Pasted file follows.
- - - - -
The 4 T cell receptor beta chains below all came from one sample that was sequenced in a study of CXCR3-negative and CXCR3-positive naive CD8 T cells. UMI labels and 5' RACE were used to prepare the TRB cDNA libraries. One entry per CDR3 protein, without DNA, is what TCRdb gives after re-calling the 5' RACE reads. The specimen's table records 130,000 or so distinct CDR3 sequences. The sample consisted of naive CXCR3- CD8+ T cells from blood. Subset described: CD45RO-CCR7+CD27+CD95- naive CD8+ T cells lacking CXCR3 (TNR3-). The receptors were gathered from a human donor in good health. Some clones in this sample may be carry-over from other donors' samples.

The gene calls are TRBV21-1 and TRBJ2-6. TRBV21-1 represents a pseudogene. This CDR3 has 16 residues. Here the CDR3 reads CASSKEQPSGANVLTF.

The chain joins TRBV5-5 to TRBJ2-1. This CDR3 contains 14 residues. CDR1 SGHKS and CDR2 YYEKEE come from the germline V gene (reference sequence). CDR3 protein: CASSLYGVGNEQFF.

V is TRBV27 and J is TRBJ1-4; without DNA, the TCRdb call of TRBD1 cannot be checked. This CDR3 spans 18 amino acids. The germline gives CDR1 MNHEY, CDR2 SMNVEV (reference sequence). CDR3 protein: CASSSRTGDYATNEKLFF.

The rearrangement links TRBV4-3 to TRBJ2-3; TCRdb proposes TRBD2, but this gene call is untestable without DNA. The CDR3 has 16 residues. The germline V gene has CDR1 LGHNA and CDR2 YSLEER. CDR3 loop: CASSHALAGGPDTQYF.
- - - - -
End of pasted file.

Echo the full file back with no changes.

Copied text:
The 4 T cell receptor beta chains below all came from one sample that was sequenced in a study of CXCR3-negative and CXCR3-positive naive CD8 T cells. UMI labels and 5' RACE were used to prepare the TRB cDNA libraries. One entry per CDR3 protein, without DNA, is what TCRdb gives after re-calling the 5' RACE reads. The specimen's table records 130,000 or so distinct CDR3 sequences. The sample consisted of naive CXCR3- CD8+ T cells from blood. Subset described: CD45RO-CCR7+CD27+CD95- naive CD8+ T cells lacking CXCR3 (TNR3-). The receptors were gathered from a human donor in good health. Some clones in this sample may be carry-over from other donors' samples.

The gene calls are TRBV21-1 and TRBJ2-6. TRBV21-1 represents a pseudogene. This CDR3 has 16 residues. Here the CDR3 reads CASSKEQPSGANVLTF.

The chain joins TRBV5-5 to TRBJ2-1. This CDR3 contains 14 residues. CDR1 SGHKS and CDR2 YYEKEE come from the germline V gene (reference sequence). CDR3 protein: CASSLYGVGNEQFF.

V is TRBV27 and J is TRBJ1-4; without DNA, the TCRdb call of TRBD1 cannot be checked. This CDR3 spans 18 amino acids. The germline gives CDR1 MNHEY, CDR2 SMNVEV (reference sequence). CDR3 protein: CASSSRTGDYATNEKLFF.

The rearrangement links TRBV4-3 to TRBJ2-3; TCRdb proposes TRBD2, but this gene call is untestable without DNA. The CDR3 has 16 residues. The germline V gene has CDR1 LGHNA and CDR2 YSLEER. CDR3 loop: CASSHALAGGPDTQYF.